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A case study of the problem with craft beer bars

I’ve spent the last few days touring around Seattle and Yakima having one of the best beer experiences of my career. The most hyped bar in the city just spoiled it, and should be avoided. 

The trouble with drinking is that if something goes wrong, you’re not in the best position to defend yourself. In relation to the authority figures who are supposedly looking after you, you’re somewhat infantilised – there’s an assumption that if you’re intoxicated, you must be in the wrong. Or at least, there is if you’re dealing with arrogant arseholes who have forgotten their position role.

It was such a perfect night. We started by visiting Fremont Brewing. Situated on the northern lake shore of the fractal coastline that makes Seattle so stunning, it was one of those brief moments when you think life simply can’t get any better. The beers were stunning, the atmosphere was amazing. It reminded me of the bars on South London’s celebrated Bermondsey Mile, but it was more confident, more relaxed, more grown up. We could have stayed there all night.

Instead, we decided to move on to Pine Box, a craft beer bar that had been recommended by everybody to whom I mentioned my impending trip to Seattle.

Before we left Fremont, a few of our party visited the merchandise shop. For as long as I’ve been writing about beer, I’ve always thought north American craft brewers have got merch nailed. They make you excited to be around them, and they have a knack of making stuff you’ll spend money on. At Fremont, one of out party bought a metal sign to bring home, about two feet tall, embossed, like this:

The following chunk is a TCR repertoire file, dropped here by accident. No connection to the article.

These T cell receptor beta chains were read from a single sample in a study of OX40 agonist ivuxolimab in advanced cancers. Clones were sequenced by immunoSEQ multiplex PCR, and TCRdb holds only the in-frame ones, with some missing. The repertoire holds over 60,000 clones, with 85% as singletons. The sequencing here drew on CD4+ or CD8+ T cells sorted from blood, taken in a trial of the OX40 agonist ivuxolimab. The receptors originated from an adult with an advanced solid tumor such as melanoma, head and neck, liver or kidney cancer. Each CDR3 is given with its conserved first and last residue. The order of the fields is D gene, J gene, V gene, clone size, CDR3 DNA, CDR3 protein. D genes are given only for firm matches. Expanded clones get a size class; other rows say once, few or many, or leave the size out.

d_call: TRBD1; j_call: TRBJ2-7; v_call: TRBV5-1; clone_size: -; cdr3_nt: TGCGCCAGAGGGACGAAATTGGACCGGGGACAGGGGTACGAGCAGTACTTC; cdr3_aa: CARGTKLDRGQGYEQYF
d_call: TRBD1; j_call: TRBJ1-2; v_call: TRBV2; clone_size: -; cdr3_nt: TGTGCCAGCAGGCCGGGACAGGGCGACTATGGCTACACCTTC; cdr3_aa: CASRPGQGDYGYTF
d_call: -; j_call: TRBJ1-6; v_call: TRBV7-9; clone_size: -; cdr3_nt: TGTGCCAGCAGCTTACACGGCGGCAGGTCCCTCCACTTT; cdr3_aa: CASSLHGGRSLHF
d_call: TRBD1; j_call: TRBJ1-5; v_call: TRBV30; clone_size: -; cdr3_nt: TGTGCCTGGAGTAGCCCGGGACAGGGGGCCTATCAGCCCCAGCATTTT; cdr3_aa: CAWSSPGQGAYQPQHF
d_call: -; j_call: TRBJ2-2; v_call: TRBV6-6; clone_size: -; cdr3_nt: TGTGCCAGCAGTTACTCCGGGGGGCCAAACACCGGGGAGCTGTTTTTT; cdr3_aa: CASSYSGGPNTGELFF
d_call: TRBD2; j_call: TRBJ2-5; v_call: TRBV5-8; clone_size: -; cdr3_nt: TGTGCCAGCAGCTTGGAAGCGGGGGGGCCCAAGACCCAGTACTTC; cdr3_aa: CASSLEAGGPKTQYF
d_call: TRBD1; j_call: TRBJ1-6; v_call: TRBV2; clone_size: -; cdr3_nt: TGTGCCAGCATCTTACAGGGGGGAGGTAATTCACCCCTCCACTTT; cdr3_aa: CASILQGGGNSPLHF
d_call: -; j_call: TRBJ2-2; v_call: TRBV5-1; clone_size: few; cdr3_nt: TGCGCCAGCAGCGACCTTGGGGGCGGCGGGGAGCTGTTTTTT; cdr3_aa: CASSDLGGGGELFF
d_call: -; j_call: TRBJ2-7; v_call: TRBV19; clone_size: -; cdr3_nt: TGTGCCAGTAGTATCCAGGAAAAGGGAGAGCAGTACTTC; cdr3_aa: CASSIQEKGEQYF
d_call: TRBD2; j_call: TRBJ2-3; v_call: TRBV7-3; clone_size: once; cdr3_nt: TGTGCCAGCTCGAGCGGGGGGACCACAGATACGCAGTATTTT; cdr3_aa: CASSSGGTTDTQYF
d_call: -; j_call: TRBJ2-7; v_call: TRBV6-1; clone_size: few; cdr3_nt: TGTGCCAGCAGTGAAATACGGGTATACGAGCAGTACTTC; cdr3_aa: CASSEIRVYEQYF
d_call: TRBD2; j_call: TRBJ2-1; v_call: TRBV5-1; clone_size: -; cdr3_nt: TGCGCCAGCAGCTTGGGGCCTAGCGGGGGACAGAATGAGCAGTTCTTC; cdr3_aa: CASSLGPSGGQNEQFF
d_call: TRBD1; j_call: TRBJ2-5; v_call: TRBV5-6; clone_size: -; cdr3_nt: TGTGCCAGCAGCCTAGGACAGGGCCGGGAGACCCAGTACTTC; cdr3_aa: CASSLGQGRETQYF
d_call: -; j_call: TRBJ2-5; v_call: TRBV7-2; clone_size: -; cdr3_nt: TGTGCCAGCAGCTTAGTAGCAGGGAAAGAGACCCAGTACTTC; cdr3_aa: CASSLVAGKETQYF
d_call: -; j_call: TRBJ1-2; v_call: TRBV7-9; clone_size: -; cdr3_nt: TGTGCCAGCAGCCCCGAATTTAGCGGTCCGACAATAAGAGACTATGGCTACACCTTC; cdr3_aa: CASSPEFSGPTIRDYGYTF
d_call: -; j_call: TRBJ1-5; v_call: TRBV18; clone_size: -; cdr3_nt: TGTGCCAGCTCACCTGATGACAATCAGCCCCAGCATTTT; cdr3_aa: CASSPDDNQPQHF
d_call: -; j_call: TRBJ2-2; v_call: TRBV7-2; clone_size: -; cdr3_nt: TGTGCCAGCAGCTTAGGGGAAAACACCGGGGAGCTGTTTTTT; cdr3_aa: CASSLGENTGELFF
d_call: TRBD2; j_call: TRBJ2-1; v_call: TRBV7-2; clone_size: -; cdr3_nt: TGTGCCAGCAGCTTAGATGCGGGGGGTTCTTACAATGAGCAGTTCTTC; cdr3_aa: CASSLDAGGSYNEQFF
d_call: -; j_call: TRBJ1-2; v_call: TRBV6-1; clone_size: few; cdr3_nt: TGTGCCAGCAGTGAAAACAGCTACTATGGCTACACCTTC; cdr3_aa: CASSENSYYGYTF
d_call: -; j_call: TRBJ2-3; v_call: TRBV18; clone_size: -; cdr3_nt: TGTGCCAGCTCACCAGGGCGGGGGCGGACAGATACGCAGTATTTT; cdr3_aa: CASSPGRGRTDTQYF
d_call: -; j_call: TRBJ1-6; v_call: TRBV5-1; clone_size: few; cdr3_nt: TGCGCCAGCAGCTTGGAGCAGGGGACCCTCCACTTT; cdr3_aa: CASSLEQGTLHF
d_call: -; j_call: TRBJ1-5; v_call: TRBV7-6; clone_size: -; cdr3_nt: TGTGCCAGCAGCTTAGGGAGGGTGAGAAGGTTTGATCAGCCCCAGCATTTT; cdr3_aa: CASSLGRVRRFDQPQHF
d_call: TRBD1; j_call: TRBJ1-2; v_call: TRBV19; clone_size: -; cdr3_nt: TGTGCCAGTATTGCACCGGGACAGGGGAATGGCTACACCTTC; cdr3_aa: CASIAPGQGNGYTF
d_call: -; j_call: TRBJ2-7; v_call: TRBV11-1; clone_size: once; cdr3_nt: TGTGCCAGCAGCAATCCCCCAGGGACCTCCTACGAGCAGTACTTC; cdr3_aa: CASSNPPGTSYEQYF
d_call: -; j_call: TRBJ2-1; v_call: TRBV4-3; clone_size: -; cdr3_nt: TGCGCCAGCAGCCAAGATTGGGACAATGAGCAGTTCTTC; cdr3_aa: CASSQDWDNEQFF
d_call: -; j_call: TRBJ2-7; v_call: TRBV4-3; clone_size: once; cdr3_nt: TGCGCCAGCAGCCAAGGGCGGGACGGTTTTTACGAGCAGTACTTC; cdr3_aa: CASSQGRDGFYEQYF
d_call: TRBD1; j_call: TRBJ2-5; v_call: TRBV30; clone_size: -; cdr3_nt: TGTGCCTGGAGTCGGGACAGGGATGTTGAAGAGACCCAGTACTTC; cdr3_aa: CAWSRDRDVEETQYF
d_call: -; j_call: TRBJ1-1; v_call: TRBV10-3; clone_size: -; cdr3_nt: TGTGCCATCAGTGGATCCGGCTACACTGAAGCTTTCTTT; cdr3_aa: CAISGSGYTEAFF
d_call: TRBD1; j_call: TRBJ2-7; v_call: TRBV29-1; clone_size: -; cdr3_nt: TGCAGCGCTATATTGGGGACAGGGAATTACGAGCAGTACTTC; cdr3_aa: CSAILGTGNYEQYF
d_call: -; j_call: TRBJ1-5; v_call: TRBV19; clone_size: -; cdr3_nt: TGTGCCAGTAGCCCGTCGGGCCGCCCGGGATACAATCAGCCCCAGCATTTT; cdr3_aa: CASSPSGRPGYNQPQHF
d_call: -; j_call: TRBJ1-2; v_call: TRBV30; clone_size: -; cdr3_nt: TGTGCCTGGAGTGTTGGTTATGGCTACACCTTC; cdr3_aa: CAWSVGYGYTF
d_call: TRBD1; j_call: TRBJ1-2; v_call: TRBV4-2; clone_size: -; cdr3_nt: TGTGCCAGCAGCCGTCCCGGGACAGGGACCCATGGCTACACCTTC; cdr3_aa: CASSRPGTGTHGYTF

So then we went to Pine Box. It was OK. It’s in a converted space that was once a bank or church or something, and it reminded me strongly of a Wetherspoons, only with better beer. We had a couple of beers, and then called it a night and headed back to our hotel.

Outside Pine Box is a flight of stone steps leading down to the street. We were standing on these steps, waiting for our cab, when a female member of staff came out, snatched the Fremont sign and said, “You are not taking this away, because you stole it from our wall.”

Naturally, this provoked a strong reaction from us, and soon a member of security and another male member of bar staff were blocking our way, preventing us from getting my friend’s sign back.

The bar staff disappeared back inside, while the security guy prevented us from following them. A minute or so later, the male member of bar staff – tall, with a long, hipster beard and a topknot – came back out and returned the sign, apologising for the confusion. No, of course he didn’t, because we’re talking about someone who had already accused of stealing without actually checking to see if anything had been stolen. He came back out waving the sharp metal sign, narrowly missing slicing another member of our party across the face with it, and said, “Don’t you ever DARE lay a finger on a member of my staff again.” He thrust the sign into my friend’s hands and disappeared back inside. Needless to say, no one had touched the bartender who stole our sign. We had tried to take it back from her, as you would if someone tried to take something from you that you had just bought. There was no apology. Even with our sign back, the guy had gone out of his way to make us feel like it we who were in the wrong.